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Derek Carr: Throwing Numbers On The Field Now, Writing Numbers On The Chalkboard Later

Staff Writer

Published: Tuesday, October 23, 2012

Updated: Tuesday, October 23, 2012 14:10

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Tonya Evans

Carr waits for the snap from Junior offensive lineman Tyler Eady while eyeing the defense.

Derek Carr does not fit into the typical “dumb jock” stereotype. He knows who he is and where he is going, on and off the field.

Carr grew up in McKenzie, the son of Kenny and Jackie Carr, and he has a younger sister, Kelsey.  

At McKenzie High School, he led the Rebels to the Blue Cross Bowl in 2007 and passed for 2,309 yards and 21 touchdowns as a senior. He also spent some time rushing the ball for 409 yards, with 11 touchdowns on 66 carries as a senior as well.

Carr also lettered in basketball and baseball while at McKenzie, but decided to continue on with football on into college.

Carr’s favorite subject in school was math. (The writer finds irony in this, as she is terrible in math. Hey, Derek, tutor me maybe?)  He was always intrigued with the subject and one of his teachers helped him to develop his interest in math.

“Ms. Paula Doster helped to challenge me,” Carr says.

As a result, he has continued to challenge himself with math classes and has made it his minor. He has already taken his PRAXIS exam and is qualified to teach math in high schools.

Off the field, Carr is just like any other college student, trying to balance his classes, study, get practices in and see his friends.

A typical day for Carr starts at 7:30 a.m. with breakfast, classes, homework, maybe a quick nap, then practice.  After practice, it’s dinner, homework and then maybe a game of cards.

On game days, it’s a different story. Breakfast is at 8:30 a.m. and then a walkthrough of the field and pregame activities to get focused on the game. For a pregame ritual, he said he prefers to “listen to chill music” and then throw the ball around two hours before the game. If he doesn’t get this time in, he feels “off sync.” No lucky socks or lucky shirt are needed, just the time throwing the ball around.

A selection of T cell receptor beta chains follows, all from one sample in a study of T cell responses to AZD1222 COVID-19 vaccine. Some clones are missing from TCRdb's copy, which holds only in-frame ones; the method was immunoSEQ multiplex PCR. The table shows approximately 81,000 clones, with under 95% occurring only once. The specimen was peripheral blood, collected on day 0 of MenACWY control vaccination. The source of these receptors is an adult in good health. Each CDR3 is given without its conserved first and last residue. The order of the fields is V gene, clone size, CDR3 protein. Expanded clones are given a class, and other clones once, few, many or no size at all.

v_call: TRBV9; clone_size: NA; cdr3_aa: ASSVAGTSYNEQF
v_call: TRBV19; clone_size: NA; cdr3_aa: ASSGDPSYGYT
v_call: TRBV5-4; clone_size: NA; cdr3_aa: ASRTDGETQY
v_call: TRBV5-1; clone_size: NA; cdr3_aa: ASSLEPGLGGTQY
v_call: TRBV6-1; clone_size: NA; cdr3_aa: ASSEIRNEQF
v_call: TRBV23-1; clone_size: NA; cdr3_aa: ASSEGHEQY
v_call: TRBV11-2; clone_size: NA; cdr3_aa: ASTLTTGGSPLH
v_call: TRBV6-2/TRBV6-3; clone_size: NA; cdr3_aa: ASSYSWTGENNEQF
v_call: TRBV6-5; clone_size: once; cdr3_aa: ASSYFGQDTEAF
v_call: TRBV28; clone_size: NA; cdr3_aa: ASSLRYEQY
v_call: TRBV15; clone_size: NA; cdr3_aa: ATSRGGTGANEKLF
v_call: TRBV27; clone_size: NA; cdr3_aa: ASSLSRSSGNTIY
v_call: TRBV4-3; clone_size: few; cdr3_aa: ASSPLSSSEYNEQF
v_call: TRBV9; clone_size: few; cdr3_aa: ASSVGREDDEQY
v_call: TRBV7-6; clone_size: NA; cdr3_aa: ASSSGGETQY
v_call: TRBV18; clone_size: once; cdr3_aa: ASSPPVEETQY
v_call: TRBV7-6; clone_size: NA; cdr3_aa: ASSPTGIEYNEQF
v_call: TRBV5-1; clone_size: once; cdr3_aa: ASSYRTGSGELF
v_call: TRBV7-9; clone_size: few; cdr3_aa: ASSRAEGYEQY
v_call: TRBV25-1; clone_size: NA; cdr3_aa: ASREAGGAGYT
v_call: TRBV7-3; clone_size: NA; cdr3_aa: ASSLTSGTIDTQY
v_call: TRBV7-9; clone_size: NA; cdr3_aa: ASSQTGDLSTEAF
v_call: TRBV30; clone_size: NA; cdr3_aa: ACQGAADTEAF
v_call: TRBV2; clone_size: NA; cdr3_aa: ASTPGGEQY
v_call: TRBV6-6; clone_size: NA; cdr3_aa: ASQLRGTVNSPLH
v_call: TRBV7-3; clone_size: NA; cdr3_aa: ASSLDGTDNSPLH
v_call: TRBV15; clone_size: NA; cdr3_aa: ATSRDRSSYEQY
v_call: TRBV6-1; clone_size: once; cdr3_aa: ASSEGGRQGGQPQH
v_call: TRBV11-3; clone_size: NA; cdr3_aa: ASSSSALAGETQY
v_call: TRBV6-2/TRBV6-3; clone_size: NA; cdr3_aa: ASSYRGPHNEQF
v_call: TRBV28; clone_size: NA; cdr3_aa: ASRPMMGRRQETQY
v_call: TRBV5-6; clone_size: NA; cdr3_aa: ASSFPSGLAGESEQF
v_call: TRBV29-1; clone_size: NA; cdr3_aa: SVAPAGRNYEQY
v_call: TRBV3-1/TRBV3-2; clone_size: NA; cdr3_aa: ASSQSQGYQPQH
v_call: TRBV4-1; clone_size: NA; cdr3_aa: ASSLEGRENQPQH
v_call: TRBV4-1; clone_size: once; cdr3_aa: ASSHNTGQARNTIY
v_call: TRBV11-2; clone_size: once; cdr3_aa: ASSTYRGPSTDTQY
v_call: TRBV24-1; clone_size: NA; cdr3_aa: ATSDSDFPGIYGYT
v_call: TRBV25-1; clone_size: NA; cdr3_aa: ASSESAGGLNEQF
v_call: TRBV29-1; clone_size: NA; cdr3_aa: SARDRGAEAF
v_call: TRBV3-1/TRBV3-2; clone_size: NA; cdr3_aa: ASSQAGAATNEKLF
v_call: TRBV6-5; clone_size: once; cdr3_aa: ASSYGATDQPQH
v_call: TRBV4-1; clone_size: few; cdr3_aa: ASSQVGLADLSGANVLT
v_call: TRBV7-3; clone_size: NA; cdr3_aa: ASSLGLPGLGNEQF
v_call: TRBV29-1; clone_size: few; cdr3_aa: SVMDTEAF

On the field, Carr has thrown some long passes this season. In the season opener, he threw 36 yards to Dylan Davis at Memphis. At Northern Illinois, he threw 52 yards to Corey Jordan. To date, the longest pass of the season has been 62 yards to Jeremy Butler when playing Eastern Kentucky game.  
Carr also broke the UTM all-time passing record during the Eastern Kentucky game, where he passed for 223 yards, for a career 6,300 passing yards.  He has since surpassed this figure.  

Carr says he “has no social life” and tries to “get rest to stay focused.”
Knowing that football players have a propensity for practical jokes and pranks, Carr said he has not participated in any pranks with the team. He relayed a story about one. He said that one of his fellow team member’s helmets was absconded with and the front was taped up then left in the bathroom. This happened right before a meeting and needless to say, this team member was not too happy.  Carr claimed no responsibility, but had a good laugh about it.

About his future, Carr said he would like to “teach math, coach, settle down, and have a family.”

Carr is to be remembered as a UTM student “who worked hard, someone people felt they could come talk to, and someone who wins.”
There is no doubt that Carr will be a winner on the field, by continuing to throw impressive numbers.  Off the field, he will be able to instill a solid work ethic to future players he coaches after writing numbers on the chalkboard. 

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